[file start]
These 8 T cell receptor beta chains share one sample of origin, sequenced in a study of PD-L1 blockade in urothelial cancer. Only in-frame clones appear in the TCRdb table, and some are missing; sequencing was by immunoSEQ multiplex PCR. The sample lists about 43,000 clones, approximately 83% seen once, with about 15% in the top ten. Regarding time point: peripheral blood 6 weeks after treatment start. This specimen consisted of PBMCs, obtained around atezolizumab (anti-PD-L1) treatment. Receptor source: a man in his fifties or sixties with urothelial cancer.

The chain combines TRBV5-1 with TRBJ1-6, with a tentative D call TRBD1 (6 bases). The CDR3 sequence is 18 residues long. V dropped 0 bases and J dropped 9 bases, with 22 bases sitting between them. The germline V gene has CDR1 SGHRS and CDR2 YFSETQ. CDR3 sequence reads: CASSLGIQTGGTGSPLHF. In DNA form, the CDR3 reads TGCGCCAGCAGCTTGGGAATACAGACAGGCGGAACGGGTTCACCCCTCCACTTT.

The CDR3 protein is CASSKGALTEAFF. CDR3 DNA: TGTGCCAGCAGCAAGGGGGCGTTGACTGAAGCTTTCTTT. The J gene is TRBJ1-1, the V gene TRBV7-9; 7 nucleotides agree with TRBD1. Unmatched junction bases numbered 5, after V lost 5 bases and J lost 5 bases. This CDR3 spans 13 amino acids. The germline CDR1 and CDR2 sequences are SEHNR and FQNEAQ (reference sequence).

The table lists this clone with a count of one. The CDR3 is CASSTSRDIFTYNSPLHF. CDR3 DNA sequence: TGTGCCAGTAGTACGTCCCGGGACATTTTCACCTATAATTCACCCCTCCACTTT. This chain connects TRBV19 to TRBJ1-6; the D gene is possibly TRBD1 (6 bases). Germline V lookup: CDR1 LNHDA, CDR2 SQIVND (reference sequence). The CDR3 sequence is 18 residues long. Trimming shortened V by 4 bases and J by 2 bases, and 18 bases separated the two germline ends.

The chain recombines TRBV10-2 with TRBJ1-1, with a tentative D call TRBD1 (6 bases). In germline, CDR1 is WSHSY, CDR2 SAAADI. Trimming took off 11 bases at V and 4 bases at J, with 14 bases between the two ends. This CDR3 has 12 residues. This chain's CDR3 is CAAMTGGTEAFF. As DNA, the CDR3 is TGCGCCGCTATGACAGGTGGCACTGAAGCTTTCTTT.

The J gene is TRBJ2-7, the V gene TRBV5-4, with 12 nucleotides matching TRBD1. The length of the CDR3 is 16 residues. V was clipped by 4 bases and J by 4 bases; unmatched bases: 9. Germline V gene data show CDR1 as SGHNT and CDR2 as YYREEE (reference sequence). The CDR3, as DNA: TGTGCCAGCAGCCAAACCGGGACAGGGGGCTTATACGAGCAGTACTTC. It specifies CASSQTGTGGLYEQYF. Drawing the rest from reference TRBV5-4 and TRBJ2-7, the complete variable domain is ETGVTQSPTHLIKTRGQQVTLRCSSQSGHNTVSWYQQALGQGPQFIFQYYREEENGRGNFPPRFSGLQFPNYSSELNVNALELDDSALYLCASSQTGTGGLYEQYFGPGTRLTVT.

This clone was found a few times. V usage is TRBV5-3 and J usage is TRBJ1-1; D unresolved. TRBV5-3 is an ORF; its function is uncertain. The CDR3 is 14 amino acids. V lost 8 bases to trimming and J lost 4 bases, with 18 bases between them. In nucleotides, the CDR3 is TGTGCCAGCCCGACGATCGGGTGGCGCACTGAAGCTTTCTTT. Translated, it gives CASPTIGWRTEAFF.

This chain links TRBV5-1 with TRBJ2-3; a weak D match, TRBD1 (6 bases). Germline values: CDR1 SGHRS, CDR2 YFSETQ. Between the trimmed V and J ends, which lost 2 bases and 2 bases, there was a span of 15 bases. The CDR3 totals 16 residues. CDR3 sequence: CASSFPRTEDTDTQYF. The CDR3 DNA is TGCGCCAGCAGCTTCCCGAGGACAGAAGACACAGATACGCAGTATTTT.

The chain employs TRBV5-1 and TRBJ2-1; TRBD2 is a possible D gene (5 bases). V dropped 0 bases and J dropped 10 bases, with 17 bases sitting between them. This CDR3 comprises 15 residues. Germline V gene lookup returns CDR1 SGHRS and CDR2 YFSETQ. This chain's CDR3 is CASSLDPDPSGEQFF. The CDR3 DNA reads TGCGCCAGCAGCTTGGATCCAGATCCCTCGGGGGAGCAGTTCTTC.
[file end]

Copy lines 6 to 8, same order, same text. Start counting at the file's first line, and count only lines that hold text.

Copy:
The J gene is TRBJ2-7, the V gene TRBV5-4, with 12 nucleotides matching TRBD1. The length of the CDR3 is 16 residues. V was clipped by 4 bases and J by 4 bases; unmatched bases: 9. Germline V gene data show CDR1 as SGHNT and CDR2 as YYREEE (reference sequence). The CDR3, as DNA: TGTGCCAGCAGCCAAACCGGGACAGGGGGCTTATACGAGCAGTACTTC. It specifies CASSQTGTGGLYEQYF. Drawing the rest from reference TRBV5-4 and TRBJ2-7, the complete variable domain is ETGVTQSPTHLIKTRGQQVTLRCSSQSGHNTVSWYQQALGQGPQFIFQYYREEENGRGNFPPRFSGLQFPNYSSELNVNALELDDSALYLCASSQTGTGGLYEQYFGPGTRLTVT.

This clone was found a few times. V usage is TRBV5-3 and J usage is TRBJ1-1; D unresolved. TRBV5-3 is an ORF; its function is uncertain. The CDR3 is 14 amino acids. V lost 8 bases to trimming and J lost 4 bases, with 18 bases between them. In nucleotides, the CDR3 is TGTGCCAGCCCGACGATCGGGTGGCGCACTGAAGCTTTCTTT. Translated, it gives CASPTIGWRTEAFF.

This chain links TRBV5-1 with TRBJ2-3; a weak D match, TRBD1 (6 bases). Germline values: CDR1 SGHRS, CDR2 YFSETQ. Between the trimmed V and J ends, which lost 2 bases and 2 bases, there was a span of 15 bases. The CDR3 totals 16 residues. CDR3 sequence: CASSFPRTEDTDTQYF. The CDR3 DNA is TGCGCCAGCAGCTTCCCGAGGACAGAAGACACAGATACGCAGTATTTT.